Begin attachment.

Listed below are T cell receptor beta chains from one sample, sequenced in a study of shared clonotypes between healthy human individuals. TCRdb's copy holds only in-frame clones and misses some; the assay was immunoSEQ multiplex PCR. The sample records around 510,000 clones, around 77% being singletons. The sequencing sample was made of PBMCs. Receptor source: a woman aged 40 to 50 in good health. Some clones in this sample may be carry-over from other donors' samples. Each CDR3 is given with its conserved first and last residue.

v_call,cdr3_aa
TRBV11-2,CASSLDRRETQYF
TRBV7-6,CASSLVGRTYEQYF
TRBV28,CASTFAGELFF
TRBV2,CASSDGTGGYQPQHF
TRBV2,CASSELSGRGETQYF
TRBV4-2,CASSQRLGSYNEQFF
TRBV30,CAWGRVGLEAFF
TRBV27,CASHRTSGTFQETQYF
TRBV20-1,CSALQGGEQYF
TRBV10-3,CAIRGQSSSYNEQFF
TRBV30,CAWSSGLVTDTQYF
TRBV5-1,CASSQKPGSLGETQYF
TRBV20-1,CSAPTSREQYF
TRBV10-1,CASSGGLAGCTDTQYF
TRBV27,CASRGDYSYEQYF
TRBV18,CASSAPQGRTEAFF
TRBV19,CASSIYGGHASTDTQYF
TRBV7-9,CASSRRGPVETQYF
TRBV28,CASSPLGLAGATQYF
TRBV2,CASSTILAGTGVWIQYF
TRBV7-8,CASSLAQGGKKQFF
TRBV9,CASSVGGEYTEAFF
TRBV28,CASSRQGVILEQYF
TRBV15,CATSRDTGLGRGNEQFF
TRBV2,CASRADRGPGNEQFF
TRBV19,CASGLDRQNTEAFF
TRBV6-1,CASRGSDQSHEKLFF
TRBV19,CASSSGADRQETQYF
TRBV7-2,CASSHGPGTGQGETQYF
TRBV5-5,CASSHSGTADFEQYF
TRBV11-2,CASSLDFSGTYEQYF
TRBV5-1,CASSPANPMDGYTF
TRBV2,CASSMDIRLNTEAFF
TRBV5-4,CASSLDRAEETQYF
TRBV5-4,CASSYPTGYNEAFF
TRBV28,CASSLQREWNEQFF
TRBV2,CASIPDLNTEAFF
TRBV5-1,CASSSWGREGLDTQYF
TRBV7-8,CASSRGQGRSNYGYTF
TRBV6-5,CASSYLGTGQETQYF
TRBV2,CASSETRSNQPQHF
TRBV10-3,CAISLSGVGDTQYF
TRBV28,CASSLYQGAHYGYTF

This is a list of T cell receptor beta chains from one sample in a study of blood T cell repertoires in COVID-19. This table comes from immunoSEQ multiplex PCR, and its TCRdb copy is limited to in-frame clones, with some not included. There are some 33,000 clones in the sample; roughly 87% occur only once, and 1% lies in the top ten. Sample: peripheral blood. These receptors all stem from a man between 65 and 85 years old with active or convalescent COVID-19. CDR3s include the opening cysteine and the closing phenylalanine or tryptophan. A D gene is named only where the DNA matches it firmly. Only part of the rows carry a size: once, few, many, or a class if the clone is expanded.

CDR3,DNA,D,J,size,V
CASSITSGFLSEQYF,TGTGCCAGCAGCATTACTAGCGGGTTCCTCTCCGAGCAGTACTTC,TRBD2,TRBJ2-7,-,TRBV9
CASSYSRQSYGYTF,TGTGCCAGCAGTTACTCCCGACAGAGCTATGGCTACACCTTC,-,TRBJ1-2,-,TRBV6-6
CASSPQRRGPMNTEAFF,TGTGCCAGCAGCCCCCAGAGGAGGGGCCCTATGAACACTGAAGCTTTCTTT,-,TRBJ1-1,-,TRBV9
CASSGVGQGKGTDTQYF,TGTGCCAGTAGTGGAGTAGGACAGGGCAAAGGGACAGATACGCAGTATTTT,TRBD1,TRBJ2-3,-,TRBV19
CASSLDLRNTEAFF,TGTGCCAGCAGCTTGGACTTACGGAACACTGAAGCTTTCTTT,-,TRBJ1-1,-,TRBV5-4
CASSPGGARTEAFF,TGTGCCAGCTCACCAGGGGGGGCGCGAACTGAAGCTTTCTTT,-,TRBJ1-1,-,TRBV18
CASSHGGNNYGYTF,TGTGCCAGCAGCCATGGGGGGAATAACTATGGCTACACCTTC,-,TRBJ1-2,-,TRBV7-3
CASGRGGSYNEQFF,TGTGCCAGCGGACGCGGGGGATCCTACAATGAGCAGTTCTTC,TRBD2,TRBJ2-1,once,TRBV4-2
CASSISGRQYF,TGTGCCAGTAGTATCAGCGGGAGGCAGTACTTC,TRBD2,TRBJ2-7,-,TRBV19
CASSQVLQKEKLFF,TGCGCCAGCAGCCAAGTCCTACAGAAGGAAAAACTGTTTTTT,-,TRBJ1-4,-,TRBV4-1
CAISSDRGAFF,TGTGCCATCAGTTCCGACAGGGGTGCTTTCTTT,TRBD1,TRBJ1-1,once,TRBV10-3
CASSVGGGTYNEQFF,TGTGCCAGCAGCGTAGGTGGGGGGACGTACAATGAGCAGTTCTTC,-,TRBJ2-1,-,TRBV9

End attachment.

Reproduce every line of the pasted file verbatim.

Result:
Listed below are T cell receptor beta chains from one sample, sequenced in a study of shared clonotypes between healthy human individuals. TCRdb's copy holds only in-frame clones and misses some; the assay was immunoSEQ multiplex PCR. The sample records around 510,000 clones, around 77% being singletons. The sequencing sample was made of PBMCs. Receptor source: a woman aged 40 to 50 in good health. Some clones in this sample may be carry-over from other donors' samples. Each CDR3 is given with its conserved first and last residue.

v_call,cdr3_aa
TRBV11-2,CASSLDRRETQYF
TRBV7-6,CASSLVGRTYEQYF
TRBV28,CASTFAGELFF
TRBV2,CASSDGTGGYQPQHF
TRBV2,CASSELSGRGETQYF
TRBV4-2,CASSQRLGSYNEQFF
TRBV30,CAWGRVGLEAFF
TRBV27,CASHRTSGTFQETQYF
TRBV20-1,CSALQGGEQYF
TRBV10-3,CAIRGQSSSYNEQFF
TRBV30,CAWSSGLVTDTQYF
TRBV5-1,CASSQKPGSLGETQYF
TRBV20-1,CSAPTSREQYF
TRBV10-1,CASSGGLAGCTDTQYF
TRBV27,CASRGDYSYEQYF
TRBV18,CASSAPQGRTEAFF
TRBV19,CASSIYGGHASTDTQYF
TRBV7-9,CASSRRGPVETQYF
TRBV28,CASSPLGLAGATQYF
TRBV2,CASSTILAGTGVWIQYF
TRBV7-8,CASSLAQGGKKQFF
TRBV9,CASSVGGEYTEAFF
TRBV28,CASSRQGVILEQYF
TRBV15,CATSRDTGLGRGNEQFF
TRBV2,CASRADRGPGNEQFF
TRBV19,CASGLDRQNTEAFF
TRBV6-1,CASRGSDQSHEKLFF
TRBV19,CASSSGADRQETQYF
TRBV7-2,CASSHGPGTGQGETQYF
TRBV5-5,CASSHSGTADFEQYF
TRBV11-2,CASSLDFSGTYEQYF
TRBV5-1,CASSPANPMDGYTF
TRBV2,CASSMDIRLNTEAFF
TRBV5-4,CASSLDRAEETQYF
TRBV5-4,CASSYPTGYNEAFF
TRBV28,CASSLQREWNEQFF
TRBV2,CASIPDLNTEAFF
TRBV5-1,CASSSWGREGLDTQYF
TRBV7-8,CASSRGQGRSNYGYTF
TRBV6-5,CASSYLGTGQETQYF
TRBV2,CASSETRSNQPQHF
TRBV10-3,CAISLSGVGDTQYF
TRBV28,CASSLYQGAHYGYTF

This is a list of T cell receptor beta chains from one sample in a study of blood T cell repertoires in COVID-19. This table comes from immunoSEQ multiplex PCR, and its TCRdb copy is limited to in-frame clones, with some not included. There are some 33,000 clones in the sample; roughly 87% occur only once, and 1% lies in the top ten. Sample: peripheral blood. These receptors all stem from a man between 65 and 85 years old with active or convalescent COVID-19. CDR3s include the opening cysteine and the closing phenylalanine or tryptophan. A D gene is named only where the DNA matches it firmly. Only part of the rows carry a size: once, few, many, or a class if the clone is expanded.

CDR3,DNA,D,J,size,V
CASSITSGFLSEQYF,TGTGCCAGCAGCATTACTAGCGGGTTCCTCTCCGAGCAGTACTTC,TRBD2,TRBJ2-7,-,TRBV9
CASSYSRQSYGYTF,TGTGCCAGCAGTTACTCCCGACAGAGCTATGGCTACACCTTC,-,TRBJ1-2,-,TRBV6-6
CASSPQRRGPMNTEAFF,TGTGCCAGCAGCCCCCAGAGGAGGGGCCCTATGAACACTGAAGCTTTCTTT,-,TRBJ1-1,-,TRBV9
CASSGVGQGKGTDTQYF,TGTGCCAGTAGTGGAGTAGGACAGGGCAAAGGGACAGATACGCAGTATTTT,TRBD1,TRBJ2-3,-,TRBV19
CASSLDLRNTEAFF,TGTGCCAGCAGCTTGGACTTACGGAACACTGAAGCTTTCTTT,-,TRBJ1-1,-,TRBV5-4
CASSPGGARTEAFF,TGTGCCAGCTCACCAGGGGGGGCGCGAACTGAAGCTTTCTTT,-,TRBJ1-1,-,TRBV18
CASSHGGNNYGYTF,TGTGCCAGCAGCCATGGGGGGAATAACTATGGCTACACCTTC,-,TRBJ1-2,-,TRBV7-3
CASGRGGSYNEQFF,TGTGCCAGCGGACGCGGGGGATCCTACAATGAGCAGTTCTTC,TRBD2,TRBJ2-1,once,TRBV4-2
CASSISGRQYF,TGTGCCAGTAGTATCAGCGGGAGGCAGTACTTC,TRBD2,TRBJ2-7,-,TRBV19
CASSQVLQKEKLFF,TGCGCCAGCAGCCAAGTCCTACAGAAGGAAAAACTGTTTTTT,-,TRBJ1-4,-,TRBV4-1
CAISSDRGAFF,TGTGCCATCAGTTCCGACAGGGGTGCTTTCTTT,TRBD1,TRBJ1-1,once,TRBV10-3
CASSVGGGTYNEQFF,TGTGCCAGCAGCGTAGGTGGGGGGACGTACAATGAGCAGTTCTTC,-,TRBJ2-1,-,TRBV9